Seriously, my college students talk a lot about the meaning of life, which, strange as it sounds, means I end up talking a lot about the reality of death.  Because, after all, for those of us who don’t believe in eternal life, it is only the scarcity of our days which makes them infinitely valuable, and which demands we decide how best to spend them.

Honestly, those conversations are usually great fun, partly because they always lead to the consideration of maximum happiness, and partly because my student friends are so very young.  Occasionally, however, we must face together the actual death of a loved one, who suddenly has no more days to decide.  In those moments, I often quote these lines of Robert Ingersoll:

The idea of immortality, that like a sea has ebbed and flowed in the human heart, with its countless waves of hope and fear, beating against the shores and rocks of time and fate, was not born of any creed, nor of any religion.  It was born of human affection, and it will continue to ebb and flow beneath the mists and clouds of doubt and darkness as long as love kisses the lips of death.  It is the rainbow – hope, shining on the tears of grief.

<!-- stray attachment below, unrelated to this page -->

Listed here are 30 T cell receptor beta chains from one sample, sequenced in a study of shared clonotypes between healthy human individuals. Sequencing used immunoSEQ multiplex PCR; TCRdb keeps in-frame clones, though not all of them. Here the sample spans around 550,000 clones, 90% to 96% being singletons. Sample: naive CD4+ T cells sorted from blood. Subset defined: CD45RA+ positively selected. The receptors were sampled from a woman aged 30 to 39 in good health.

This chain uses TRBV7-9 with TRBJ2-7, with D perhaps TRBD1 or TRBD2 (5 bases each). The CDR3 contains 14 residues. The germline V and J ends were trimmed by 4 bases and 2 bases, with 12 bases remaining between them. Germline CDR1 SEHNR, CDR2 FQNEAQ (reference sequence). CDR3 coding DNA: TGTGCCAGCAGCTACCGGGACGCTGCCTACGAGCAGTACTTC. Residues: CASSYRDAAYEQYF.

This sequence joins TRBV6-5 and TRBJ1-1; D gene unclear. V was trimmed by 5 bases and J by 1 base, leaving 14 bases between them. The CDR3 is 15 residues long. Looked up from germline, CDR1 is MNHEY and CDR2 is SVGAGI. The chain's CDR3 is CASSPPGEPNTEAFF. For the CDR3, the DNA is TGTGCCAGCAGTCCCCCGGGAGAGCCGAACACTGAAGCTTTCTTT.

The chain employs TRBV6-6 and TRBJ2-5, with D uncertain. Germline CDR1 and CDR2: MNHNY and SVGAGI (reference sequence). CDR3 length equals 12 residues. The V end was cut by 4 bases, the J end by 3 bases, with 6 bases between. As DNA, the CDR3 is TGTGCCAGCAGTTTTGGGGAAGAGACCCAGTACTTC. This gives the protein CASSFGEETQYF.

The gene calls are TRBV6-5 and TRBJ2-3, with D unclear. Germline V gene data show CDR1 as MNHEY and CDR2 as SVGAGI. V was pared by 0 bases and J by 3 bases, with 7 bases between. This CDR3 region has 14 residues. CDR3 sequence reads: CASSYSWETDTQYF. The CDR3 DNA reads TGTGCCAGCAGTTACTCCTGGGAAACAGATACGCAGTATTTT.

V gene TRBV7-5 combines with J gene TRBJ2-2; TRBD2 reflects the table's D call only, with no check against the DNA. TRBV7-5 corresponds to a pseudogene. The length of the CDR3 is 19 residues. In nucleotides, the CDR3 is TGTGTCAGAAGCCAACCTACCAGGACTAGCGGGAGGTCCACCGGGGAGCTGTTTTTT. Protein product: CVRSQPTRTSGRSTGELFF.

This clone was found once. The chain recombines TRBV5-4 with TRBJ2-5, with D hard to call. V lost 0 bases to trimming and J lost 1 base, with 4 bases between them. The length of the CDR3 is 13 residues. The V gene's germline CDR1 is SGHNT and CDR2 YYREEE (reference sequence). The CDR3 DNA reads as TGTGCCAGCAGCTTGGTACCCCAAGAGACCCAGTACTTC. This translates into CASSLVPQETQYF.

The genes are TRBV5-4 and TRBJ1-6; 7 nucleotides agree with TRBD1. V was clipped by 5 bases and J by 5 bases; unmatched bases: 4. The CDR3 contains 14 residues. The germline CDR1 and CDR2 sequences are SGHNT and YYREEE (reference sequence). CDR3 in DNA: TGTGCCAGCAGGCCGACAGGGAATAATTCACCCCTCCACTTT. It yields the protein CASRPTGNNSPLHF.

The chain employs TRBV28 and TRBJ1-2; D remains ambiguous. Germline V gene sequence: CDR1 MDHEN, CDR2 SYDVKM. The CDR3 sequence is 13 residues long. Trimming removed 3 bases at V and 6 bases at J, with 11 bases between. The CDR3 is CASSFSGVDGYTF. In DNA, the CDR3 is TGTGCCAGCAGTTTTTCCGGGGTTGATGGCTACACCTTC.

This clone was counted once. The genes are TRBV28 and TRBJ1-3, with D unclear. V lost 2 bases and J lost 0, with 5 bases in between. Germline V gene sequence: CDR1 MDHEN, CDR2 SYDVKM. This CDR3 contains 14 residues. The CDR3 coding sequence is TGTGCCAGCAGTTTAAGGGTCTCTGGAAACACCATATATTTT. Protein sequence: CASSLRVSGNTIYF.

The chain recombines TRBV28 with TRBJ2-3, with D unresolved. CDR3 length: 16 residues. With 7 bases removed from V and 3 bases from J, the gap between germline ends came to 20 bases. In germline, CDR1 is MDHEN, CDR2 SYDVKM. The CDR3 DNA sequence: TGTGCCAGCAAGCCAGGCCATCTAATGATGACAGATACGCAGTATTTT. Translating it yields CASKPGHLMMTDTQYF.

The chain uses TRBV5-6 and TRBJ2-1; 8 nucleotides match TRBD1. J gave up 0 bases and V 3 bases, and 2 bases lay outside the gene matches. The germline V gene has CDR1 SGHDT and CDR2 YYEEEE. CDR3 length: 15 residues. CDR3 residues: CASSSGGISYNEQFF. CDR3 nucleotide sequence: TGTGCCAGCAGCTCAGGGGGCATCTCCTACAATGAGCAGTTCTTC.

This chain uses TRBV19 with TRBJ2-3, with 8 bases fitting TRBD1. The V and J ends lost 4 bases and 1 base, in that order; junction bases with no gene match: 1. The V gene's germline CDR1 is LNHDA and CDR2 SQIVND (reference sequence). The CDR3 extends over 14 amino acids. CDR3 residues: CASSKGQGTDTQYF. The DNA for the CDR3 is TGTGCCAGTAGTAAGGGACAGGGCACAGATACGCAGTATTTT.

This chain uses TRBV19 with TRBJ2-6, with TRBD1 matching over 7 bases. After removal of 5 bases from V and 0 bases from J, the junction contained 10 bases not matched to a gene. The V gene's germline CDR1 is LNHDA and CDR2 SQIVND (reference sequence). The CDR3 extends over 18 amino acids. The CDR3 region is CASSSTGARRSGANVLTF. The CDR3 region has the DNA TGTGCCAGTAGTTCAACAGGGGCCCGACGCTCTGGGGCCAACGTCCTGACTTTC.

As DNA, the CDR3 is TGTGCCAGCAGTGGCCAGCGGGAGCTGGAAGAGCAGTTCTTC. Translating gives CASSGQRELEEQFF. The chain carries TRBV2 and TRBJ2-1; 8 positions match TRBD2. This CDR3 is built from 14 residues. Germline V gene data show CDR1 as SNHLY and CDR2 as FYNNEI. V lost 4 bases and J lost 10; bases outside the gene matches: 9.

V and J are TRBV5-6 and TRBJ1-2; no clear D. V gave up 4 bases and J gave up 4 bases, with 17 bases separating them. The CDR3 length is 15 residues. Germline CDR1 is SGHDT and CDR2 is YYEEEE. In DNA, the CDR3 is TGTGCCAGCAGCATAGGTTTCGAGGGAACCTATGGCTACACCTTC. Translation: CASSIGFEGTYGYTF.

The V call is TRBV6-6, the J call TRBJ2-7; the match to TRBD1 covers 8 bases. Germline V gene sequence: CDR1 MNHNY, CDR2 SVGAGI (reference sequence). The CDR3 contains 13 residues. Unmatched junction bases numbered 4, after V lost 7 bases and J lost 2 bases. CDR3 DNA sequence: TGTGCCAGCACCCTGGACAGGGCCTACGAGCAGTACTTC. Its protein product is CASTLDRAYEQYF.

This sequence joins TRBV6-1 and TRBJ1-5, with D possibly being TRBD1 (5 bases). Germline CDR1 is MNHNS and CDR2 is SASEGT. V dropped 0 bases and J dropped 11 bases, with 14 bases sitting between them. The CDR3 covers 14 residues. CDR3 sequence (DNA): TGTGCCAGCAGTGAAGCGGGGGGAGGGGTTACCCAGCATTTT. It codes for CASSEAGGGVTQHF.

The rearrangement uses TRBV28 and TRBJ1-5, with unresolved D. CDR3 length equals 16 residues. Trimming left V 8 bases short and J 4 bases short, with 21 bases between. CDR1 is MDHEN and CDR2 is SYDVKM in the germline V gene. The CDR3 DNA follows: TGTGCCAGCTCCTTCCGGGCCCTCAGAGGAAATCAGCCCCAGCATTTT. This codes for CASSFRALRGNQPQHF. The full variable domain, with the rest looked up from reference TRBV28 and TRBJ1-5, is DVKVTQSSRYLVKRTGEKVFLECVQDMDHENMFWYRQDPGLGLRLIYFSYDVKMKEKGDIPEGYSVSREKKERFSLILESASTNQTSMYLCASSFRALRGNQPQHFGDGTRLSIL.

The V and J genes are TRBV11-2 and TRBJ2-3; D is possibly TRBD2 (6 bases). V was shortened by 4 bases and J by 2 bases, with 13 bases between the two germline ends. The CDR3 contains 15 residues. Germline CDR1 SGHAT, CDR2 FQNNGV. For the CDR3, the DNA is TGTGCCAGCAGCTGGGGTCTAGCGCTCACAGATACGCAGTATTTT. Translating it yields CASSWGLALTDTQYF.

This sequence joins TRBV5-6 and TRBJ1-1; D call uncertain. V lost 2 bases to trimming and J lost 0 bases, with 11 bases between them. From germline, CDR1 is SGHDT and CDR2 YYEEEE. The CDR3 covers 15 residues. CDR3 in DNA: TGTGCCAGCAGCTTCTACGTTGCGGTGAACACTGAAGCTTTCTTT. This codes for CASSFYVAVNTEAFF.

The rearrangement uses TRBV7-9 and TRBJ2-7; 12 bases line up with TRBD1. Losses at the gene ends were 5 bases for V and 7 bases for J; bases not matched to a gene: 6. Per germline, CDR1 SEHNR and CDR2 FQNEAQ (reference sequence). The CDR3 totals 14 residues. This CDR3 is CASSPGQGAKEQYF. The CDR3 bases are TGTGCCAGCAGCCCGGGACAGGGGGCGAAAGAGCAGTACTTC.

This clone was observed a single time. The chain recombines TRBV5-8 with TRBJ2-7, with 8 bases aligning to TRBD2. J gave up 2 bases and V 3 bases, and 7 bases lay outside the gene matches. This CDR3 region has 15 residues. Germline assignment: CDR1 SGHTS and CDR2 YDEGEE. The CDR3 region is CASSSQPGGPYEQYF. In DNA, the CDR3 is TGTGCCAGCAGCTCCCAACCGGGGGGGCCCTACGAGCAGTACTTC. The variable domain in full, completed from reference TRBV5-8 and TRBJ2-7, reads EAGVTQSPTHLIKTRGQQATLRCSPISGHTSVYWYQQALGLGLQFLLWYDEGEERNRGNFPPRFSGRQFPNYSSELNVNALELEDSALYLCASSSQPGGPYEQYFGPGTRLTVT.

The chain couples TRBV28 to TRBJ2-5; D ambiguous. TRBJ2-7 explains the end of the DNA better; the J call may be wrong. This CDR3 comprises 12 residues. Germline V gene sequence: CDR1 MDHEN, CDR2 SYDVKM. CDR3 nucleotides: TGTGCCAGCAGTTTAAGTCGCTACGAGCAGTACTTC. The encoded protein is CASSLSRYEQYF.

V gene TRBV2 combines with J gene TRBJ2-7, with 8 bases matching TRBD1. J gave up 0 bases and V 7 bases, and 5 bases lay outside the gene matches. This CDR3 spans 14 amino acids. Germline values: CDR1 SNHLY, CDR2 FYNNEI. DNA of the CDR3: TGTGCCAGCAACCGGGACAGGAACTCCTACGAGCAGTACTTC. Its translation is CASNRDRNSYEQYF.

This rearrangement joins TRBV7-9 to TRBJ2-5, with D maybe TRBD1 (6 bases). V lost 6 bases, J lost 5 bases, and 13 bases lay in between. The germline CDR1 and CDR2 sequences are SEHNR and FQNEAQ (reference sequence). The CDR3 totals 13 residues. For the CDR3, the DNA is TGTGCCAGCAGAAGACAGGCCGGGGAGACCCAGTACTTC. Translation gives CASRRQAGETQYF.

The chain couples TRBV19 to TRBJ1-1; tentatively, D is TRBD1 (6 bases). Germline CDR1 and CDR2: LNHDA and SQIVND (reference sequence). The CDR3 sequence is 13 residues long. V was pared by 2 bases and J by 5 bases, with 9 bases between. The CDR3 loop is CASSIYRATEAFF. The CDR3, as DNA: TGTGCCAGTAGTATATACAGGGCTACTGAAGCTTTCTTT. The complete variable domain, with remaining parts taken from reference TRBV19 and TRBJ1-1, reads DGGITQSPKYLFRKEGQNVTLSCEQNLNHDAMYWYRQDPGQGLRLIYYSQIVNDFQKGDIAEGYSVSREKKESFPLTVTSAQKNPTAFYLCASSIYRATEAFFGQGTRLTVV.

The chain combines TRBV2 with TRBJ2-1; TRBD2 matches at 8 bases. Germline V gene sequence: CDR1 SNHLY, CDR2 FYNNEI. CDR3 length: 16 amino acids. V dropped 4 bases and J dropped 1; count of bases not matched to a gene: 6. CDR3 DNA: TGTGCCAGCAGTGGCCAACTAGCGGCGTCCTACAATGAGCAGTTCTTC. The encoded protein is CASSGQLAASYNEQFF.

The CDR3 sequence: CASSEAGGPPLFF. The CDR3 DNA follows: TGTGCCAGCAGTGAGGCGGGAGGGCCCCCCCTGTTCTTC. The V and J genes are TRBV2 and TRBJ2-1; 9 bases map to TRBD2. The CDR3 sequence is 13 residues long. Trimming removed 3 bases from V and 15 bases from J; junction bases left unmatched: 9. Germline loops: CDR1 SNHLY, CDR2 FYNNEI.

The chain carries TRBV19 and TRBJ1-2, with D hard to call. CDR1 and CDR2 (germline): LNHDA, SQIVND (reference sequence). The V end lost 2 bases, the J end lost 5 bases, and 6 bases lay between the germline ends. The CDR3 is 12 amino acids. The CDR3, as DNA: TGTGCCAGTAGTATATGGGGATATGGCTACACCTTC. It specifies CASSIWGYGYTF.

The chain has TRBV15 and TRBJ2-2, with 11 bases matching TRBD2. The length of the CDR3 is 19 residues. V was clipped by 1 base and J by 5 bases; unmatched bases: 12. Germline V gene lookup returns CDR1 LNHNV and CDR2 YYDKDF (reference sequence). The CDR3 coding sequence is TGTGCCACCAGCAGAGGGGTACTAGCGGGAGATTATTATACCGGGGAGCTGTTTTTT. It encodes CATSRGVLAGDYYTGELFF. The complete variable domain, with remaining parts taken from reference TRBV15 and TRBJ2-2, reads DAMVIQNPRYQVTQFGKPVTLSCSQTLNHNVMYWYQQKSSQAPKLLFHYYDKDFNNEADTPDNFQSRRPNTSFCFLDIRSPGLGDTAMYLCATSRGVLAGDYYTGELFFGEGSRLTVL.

And yet there is one thing of which I am certain, and that is that if we could live forever here, we would care nothing for each other.  The fact that we must die, the fact that the feast must end, brings our souls together and treads out the weeds from the paths between our hearts. And so it may be after all that love is a little flower that grows on the crumbling edge of the grave.  So it may be that were it not for death there would be no love, and without love all life would be a curse.

I share those obviously antique words because I want my students to feel the urgency to connect, not only with one another, but also with the world around them, and with themselves.  And because I want them to start learning to set their grief beside their joy in a place of honor, instead of hiding it away.  And because I want to show them that our kind of warm, compassionate, community-building secular humanism is nothing new.